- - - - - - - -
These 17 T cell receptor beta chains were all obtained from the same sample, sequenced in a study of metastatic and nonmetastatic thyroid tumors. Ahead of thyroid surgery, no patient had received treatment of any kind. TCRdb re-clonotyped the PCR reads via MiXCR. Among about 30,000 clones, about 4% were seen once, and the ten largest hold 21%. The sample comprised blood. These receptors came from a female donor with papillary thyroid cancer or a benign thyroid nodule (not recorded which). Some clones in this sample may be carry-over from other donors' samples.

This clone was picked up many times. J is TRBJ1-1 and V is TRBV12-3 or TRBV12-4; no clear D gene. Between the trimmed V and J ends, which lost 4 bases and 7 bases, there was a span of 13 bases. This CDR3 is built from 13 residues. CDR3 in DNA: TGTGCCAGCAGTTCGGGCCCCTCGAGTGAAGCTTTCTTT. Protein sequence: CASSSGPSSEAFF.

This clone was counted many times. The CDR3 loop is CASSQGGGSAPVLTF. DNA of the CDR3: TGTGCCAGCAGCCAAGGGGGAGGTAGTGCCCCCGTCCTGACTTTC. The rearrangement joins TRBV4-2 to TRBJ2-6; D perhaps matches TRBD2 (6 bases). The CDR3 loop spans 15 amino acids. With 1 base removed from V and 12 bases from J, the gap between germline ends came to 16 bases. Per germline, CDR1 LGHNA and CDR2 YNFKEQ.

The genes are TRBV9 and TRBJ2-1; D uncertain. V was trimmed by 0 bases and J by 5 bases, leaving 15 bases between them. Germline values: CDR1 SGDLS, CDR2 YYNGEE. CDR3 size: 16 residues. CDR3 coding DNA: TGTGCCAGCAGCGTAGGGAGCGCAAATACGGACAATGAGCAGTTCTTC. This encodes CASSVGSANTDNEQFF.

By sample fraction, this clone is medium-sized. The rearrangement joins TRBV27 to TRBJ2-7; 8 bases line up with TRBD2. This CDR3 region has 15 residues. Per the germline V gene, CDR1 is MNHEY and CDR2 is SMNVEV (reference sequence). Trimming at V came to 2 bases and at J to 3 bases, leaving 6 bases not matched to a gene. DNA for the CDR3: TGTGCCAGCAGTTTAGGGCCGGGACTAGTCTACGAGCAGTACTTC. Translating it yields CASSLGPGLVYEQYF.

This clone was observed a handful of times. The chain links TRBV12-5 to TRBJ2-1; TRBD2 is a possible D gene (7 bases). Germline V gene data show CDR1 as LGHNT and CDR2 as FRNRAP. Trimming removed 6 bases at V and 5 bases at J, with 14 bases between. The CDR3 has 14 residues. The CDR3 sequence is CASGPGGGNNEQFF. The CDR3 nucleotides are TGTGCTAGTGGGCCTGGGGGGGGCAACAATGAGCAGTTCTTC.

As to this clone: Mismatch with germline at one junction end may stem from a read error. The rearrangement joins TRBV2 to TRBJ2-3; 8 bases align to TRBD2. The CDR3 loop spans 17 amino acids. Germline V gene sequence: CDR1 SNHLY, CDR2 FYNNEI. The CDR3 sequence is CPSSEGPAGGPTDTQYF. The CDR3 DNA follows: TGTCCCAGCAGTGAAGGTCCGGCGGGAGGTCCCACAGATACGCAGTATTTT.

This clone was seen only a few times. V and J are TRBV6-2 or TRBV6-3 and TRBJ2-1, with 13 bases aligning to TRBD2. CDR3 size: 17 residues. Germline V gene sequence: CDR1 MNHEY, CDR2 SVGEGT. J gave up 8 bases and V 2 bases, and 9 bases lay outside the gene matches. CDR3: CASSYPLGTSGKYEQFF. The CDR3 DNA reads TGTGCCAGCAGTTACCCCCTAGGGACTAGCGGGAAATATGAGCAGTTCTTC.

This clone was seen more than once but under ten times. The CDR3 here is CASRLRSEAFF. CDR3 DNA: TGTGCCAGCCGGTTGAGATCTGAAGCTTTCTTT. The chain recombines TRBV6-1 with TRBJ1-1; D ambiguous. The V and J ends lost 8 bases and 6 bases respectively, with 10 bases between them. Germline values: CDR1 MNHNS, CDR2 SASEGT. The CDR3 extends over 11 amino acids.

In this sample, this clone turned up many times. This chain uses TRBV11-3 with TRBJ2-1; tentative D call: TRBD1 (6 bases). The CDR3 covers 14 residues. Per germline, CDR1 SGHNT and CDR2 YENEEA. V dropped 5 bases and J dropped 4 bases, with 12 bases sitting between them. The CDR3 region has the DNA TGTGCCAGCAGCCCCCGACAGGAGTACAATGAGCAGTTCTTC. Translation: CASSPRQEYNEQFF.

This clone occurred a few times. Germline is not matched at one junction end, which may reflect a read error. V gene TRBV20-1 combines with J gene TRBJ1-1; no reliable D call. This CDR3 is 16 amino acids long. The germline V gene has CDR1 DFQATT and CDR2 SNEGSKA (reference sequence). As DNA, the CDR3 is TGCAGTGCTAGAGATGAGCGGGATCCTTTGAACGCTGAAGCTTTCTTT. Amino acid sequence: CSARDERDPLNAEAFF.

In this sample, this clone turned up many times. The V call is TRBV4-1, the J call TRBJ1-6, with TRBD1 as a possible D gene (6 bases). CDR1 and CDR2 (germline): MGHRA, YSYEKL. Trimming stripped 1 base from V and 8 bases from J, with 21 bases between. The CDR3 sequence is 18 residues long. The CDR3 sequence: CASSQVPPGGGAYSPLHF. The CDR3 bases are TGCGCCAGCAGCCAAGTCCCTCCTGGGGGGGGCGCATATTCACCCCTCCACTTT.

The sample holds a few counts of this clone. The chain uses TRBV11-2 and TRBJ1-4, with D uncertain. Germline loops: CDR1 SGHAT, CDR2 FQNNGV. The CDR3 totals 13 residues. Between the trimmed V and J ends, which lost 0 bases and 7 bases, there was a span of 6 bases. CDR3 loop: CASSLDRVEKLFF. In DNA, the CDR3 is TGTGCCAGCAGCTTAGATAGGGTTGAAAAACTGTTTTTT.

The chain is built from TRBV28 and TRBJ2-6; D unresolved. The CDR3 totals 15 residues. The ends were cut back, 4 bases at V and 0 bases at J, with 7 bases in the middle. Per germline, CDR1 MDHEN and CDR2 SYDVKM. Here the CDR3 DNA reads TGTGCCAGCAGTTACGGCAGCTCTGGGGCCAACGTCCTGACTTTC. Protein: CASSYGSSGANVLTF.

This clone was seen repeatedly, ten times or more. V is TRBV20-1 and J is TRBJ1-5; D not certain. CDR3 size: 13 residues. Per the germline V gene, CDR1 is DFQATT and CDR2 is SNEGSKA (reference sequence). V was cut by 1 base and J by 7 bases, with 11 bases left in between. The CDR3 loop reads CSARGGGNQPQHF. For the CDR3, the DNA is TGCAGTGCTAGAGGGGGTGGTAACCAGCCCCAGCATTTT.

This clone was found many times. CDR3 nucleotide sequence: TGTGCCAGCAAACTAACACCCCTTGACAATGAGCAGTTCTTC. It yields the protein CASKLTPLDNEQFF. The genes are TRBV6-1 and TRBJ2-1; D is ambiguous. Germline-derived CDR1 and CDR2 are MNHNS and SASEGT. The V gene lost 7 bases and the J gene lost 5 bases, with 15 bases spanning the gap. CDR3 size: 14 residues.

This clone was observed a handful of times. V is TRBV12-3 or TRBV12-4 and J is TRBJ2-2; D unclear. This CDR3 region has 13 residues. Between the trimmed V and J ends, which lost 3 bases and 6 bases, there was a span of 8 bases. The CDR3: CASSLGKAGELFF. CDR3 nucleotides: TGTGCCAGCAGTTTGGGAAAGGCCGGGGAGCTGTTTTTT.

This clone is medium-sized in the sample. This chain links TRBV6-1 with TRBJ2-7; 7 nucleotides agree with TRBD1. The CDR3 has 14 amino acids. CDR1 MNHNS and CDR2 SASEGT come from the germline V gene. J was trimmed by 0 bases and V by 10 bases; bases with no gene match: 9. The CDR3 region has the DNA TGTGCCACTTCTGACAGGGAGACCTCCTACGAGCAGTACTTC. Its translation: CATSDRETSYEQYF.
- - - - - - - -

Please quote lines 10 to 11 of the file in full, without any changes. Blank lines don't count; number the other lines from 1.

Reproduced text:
In this sample, this clone turned up many times. This chain uses TRBV11-3 with TRBJ2-1; tentative D call: TRBD1 (6 bases). The CDR3 covers 14 residues. Per germline, CDR1 SGHNT and CDR2 YENEEA. V dropped 5 bases and J dropped 4 bases, with 12 bases sitting between them. The CDR3 region has the DNA TGTGCCAGCAGCCCCCGACAGGAGTACAATGAGCAGTTCTTC. Translation: CASSPRQEYNEQFF.

This clone occurred a few times. Germline is not matched at one junction end, which may reflect a read error. V gene TRBV20-1 combines with J gene TRBJ1-1; no reliable D call. This CDR3 is 16 amino acids long. The germline V gene has CDR1 DFQATT and CDR2 SNEGSKA (reference sequence). As DNA, the CDR3 is TGCAGTGCTAGAGATGAGCGGGATCCTTTGAACGCTGAAGCTTTCTTT. Amino acid sequence: CSARDERDPLNAEAFF.